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Welcome home at last, dear old companion of my tent and table, Pompeius! Together we made the campaign of Philippi, when I lost my shield. Then Mercury snatched me away in a Homeric cloud, while the withdrawing wave swept thee back again to war. Come then and share the cask I have kept for thee! I cannot drink too deep to thy home-coming.

Pompeius is unknown. The ode tells its own story.

l. tempus in ultimum: extremest peril. Cf. Cat. 64.151, 169, supremo in tempore.

deducte . . . duce: note verbal play. Brutus was captain of the war (militiae duce) in the campaign of Philippi, B.C. 43-42.

quis: no answer is needed, but the Jove of l. 17 is meant not without complimentary allusion to the clemency of his vicegerent on earth (1.12.51), Augustus, who says of himself, Mon. Ancyr. 1.14, Victor omnibus superstitibus civibus peperci. Cf. Verg. Ecl. 1.19. redonavit: cf. 3.3.33, where force of re is different. Quiritem: (the plural only, in normal prose) (1) burgher in antithesis to miles; (2) to full citizenship, i.e. not capite deminutus (3. 5. 42. n.). Cf. Ἀργεῖος ἀνηρ αὖθις(Aeschyl. Eum. 727).

Italo: cf. 2.13.18; 3.30.13; 4. 4. 42; 4. 15. 13.

Pompei: dissyllabic. Cf. Epp. 1.7.91. prime: earliest, or perhaps, in the enthusiasm of the hour, first and foremost. So Catullus (9.1) is not thinking of Calvus when he welcomes Veranius back from Spain, Verani omnibus e meis amicis |antistans.

morantem: cf. 'The better part now of the lingering day| They travell'd had' (F. Q. l. 6.34).

fregi: cf. Tenn. ln Mem. 79, 'And break the livelong summer day| With banquet in the distant woods.'

malobathro: a perfume made from the leaf of the fragrant laurel. Construe with nitentis. Syrio: Antioch was the emporium of oriental trade. Cf. 1.31.12; 2.11.16, Assyria; Cat. 6.8, sertis ac Syrio fragrans olivo; Tibull. 3.6.63.

et celerem fugam: recurs 2. 13.17.

sensi: I experienced. Cf. 3.27.22; 3.5.36; 4.4.25;4.6.3. relicta . . . parmula: Alcaeus (fr. 32, Herod. 5.95), Anacreon (fr. 26), and Archilochus (fr. 6). The jest to an ancient lay in the contrast between the awful severity of Spartan feeling towards the ρίψασπις ['return with this or on it,' said the Spartan mother) and the ingenuous avowal of Archilochus, 'Some Thracian strutteth with my shield,| For, being somewhat flurried,| I left it by a wayside bush,| As from the field I hurried;| A right good target, but I got off,| The deuce may take the shield;| I'll get another just as good| When next I go afield.' The kind of folk that have no horror of a joke will decline to discuss Horace's courage in this connection. Cf. De Quincey's amusing diatribe, Works, Masson, Vol. XI., p. 121.

The headlong rout, the loss of the shield, and the downfall of those who were so bold before the battle, are so many indirect compliments to the prowess of Augustus. Horace is 'reconstructed' and can afford to laugh at the 'terrible whipping we got.' fracta virtus: cf. Cic. ad Fam. 7.3.3, integri . . . fractos.

solum: simply, were overthrown, or bit the dust. Cf. Il. 2.418. To take it as an allusion to the pitiful supplications of the defeated (Caes. B. C. 3.98) would make Horace indeed the 'valet-souled varlet of Venusia' of Swinburne.

Mercurius: the guardian of poets, 2.17.29.

denso . . . sustulit aere: bore away in a thick cloud; mock-heroic imitation of those episodes in Homer in which heroes are saved from the perils of battle by the intervention of gods. Cf. Iliad, 20.444; 3.381; Verg. Aen. 1.411.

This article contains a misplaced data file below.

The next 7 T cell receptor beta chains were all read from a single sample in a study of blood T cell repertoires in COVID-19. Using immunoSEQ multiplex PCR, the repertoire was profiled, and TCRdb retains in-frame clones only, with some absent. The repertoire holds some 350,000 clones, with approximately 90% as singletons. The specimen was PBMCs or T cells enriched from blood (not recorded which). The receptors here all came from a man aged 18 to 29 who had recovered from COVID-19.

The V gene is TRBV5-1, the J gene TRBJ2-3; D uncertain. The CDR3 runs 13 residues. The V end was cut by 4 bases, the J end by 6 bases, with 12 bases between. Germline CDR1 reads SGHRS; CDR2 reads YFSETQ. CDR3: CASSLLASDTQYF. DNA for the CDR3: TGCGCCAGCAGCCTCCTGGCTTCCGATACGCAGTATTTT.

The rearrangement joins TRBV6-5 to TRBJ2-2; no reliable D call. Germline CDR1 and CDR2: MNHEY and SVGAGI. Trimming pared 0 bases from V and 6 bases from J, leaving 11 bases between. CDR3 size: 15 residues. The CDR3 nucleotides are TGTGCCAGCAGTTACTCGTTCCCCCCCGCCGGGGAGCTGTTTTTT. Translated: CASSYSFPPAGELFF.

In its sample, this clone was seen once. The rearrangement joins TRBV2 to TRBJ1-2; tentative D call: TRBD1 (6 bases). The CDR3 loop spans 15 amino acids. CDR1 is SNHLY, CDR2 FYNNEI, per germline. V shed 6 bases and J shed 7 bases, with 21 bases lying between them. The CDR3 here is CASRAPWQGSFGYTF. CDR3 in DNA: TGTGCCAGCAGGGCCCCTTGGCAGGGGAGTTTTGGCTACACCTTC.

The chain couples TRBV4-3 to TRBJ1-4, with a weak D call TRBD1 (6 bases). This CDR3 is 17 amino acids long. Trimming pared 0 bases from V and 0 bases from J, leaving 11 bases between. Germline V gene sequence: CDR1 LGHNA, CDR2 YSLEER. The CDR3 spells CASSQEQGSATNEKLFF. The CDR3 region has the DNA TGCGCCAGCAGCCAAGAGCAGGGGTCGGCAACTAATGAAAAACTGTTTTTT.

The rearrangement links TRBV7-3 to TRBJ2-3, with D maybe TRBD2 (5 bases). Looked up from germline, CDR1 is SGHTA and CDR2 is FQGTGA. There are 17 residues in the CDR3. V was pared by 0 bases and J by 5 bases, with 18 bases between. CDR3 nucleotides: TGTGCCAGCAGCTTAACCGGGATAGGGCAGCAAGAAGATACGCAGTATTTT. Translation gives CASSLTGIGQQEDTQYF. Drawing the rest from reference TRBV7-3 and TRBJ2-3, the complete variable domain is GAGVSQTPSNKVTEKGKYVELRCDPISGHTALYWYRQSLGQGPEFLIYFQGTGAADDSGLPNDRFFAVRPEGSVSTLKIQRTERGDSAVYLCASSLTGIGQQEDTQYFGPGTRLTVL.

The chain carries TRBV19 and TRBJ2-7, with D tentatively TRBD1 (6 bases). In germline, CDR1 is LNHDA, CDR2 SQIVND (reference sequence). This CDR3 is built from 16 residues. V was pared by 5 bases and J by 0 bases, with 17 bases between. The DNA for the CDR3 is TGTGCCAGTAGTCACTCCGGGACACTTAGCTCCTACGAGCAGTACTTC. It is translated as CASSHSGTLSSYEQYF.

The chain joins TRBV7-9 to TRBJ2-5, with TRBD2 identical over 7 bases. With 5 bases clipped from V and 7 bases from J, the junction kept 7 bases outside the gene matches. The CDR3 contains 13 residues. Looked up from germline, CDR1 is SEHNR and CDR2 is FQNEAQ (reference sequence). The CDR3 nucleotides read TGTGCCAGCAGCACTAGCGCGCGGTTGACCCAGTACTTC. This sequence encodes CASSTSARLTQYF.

in bellum: with both resorbens and tulit. Cf. Epp. 2.2. 47, civilisque rudem beth tulit aestus in arma. The image is perhaps primarily that of a shipwrecked sailor. Cf. ἀναροιβδεῖ (Odyss. 12.105). But there is a suggestion of the commonplace wave of war. Cf. Tyrt. 12.22 κῦμα μάχης; Lucret. 5.1288, 1433; Aeschyl. Septem, 64; Arnold, Palladium, "Backward and forward roll'd the waves of fight.'

ergo: the conclusion of the whole matter, all's well that ends well. With different force, 1.24.5. obligatam: here of the thing vowed and due, in 2.8.5 of the person bound and due to penalties. dapem: technical for feast accompanying sacrifice. .

longa: B.C. 44-31? latus: part for the whole; cf. 3.27.26 and corpora deponunt for se deponunt (Lucret.).

lauru: a shade tree, 2.15.9. 'Peace has its laurels,' Horace slyly says.

Orders for the imaginary banquet. Cf. 2.3.13; 3. 19.10. On difference of treatment of wine in Greek and Latin poetry, cf. interesting remarks of Sellar, p. 126.

oblivioso: effect as epithet of cause. Cf. Alcaeus, fr. 41,οἶνον. . .λαθικηδέα; Shakspeare's 'insane root'; 'sweet oblivious antidote'; 'all the drowsy syrups of the world'; Milton's 'sleepy drench' and 'oblivious pool'; Chaucer's 'sleepy yerde' (the Caduceus of Mercury); Tennyson's 'The sound of that forgetful shore' (In Mem. 35).

ciboria: in this rare word Bücheler sees an allusion to Pompeius' service with Antony in Aegypt. Cf. τὰ Αἰγύπτια κιβώρια(Ath. 11, p.477). exple: cf. 'Fill high the bowl with Samian wine.' funde: sc. on your hair.

quis: i.e. which slave; rhetorical questions to work up a Bacchanalian frenzy. Cf. 3.19.18; 3.28. 1-4; 2.11.18-21. Mrs. Browning, Wine of Cyprus, 6, 'Who will fetch from garden closes| Some new garlands while I speak,| That the forehead, crowned with roses,| May strike scarlet down the cheek?' udo: soft, lithe, rather than dewy. Cf. ὑγρός and Theoc. 7.68, πολυγνάμπτῳ τε σελίνῳ.

deproperare: prepare with speed. Cf. properet, 3.24.62. For intensifying de, cf. 3.3.55; 1.18.9; 2.1.35.

curatve: sees to; cf. l. 30.6. n. quem: which one of us. Venus arbitrum: cf. 1.4.18. Venus, the best throw of the four tali, showed four faces all different; Canis, the worst, showed all four alike.

Edonis: i.e. Thracians. Cf. 1.27.2. A lost play of Aesch., the Edoni, may have suggested the comparison. recepto: 4.2.47.

furere: cf. 3.19.18. n.

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